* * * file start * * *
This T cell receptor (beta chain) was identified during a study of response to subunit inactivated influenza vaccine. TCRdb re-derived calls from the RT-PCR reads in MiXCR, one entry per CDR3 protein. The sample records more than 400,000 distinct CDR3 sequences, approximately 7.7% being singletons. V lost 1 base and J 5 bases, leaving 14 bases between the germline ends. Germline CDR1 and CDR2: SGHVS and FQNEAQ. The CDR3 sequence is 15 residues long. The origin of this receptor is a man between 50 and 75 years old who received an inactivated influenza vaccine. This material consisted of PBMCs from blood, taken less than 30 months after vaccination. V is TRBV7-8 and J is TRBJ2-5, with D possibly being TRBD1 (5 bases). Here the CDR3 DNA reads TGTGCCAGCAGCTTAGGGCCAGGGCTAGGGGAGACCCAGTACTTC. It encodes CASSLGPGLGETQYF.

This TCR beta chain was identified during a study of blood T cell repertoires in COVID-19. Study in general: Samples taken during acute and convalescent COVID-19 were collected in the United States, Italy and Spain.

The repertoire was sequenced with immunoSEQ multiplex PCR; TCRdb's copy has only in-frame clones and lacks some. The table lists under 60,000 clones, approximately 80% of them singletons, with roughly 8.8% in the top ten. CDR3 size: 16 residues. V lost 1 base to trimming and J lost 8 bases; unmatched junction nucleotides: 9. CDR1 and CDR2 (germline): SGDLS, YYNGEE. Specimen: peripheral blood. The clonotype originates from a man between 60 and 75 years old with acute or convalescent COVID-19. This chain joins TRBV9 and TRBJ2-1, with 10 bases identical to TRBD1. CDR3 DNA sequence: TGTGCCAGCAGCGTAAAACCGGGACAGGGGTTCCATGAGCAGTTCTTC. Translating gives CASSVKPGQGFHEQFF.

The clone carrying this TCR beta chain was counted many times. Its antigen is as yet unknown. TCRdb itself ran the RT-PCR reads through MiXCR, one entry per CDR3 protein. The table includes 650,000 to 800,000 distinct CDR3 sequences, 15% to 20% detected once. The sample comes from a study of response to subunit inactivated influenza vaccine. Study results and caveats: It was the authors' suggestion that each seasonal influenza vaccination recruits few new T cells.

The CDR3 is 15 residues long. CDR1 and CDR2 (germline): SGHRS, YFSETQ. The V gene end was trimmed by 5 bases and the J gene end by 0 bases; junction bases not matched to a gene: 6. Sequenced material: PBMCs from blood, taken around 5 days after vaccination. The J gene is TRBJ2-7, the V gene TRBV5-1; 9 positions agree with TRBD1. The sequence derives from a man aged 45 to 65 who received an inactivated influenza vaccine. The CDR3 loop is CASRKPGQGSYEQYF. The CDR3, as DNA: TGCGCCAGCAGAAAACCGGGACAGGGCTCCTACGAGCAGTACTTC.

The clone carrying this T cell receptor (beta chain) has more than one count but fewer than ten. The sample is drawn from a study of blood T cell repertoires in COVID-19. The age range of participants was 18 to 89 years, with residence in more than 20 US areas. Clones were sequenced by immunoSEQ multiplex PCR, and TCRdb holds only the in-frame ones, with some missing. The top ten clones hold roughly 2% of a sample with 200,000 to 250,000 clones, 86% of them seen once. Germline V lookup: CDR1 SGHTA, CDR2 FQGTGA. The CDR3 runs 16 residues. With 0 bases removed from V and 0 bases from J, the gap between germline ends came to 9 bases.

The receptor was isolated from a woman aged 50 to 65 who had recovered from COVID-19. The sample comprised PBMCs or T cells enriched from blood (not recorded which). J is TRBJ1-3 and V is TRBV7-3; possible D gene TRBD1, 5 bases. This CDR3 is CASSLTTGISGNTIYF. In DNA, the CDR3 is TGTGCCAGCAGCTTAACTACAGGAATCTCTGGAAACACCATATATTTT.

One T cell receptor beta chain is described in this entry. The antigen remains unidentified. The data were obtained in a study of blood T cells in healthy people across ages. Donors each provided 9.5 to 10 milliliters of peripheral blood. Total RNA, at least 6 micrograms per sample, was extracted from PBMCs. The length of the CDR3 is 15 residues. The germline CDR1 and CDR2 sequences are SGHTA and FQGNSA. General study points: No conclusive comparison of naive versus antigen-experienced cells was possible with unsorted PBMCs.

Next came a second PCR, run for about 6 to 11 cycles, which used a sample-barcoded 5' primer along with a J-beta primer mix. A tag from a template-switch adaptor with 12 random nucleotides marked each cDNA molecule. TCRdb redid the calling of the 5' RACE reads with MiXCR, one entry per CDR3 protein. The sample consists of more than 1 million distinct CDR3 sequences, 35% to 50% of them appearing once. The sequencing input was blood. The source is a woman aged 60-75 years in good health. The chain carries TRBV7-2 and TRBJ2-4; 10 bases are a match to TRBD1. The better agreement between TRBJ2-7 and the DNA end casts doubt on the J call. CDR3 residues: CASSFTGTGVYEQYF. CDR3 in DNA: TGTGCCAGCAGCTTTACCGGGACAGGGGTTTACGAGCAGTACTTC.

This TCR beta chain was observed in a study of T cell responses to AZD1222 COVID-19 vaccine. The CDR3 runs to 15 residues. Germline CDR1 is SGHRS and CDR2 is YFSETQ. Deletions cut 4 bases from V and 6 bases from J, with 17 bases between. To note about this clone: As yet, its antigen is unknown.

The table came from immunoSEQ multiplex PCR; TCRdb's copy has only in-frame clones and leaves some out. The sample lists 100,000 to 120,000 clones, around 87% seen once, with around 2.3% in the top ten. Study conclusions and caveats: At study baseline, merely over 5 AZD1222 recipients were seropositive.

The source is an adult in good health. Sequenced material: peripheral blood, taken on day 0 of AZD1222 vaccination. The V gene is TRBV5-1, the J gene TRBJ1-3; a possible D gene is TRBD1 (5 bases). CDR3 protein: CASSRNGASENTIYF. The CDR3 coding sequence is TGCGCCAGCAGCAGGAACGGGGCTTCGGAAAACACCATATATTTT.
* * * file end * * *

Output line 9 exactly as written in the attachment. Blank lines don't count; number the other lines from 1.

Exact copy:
Next came a second PCR, run for about 6 to 11 cycles, which used a sample-barcoded 5' primer along with a J-beta primer mix. A tag from a template-switch adaptor with 12 random nucleotides marked each cDNA molecule. TCRdb redid the calling of the 5' RACE reads with MiXCR, one entry per CDR3 protein. The sample consists of more than 1 million distinct CDR3 sequences, 35% to 50% of them appearing once. The sequencing input was blood. The source is a woman aged 60-75 years in good health. The chain carries TRBV7-2 and TRBJ2-4; 10 bases are a match to TRBD1. The better agreement between TRBJ2-7 and the DNA end casts doubt on the J call. CDR3 residues: CASSFTGTGVYEQYF. CDR3 in DNA: TGTGCCAGCAGCTTTACCGGGACAGGGGTTTACGAGCAGTACTTC.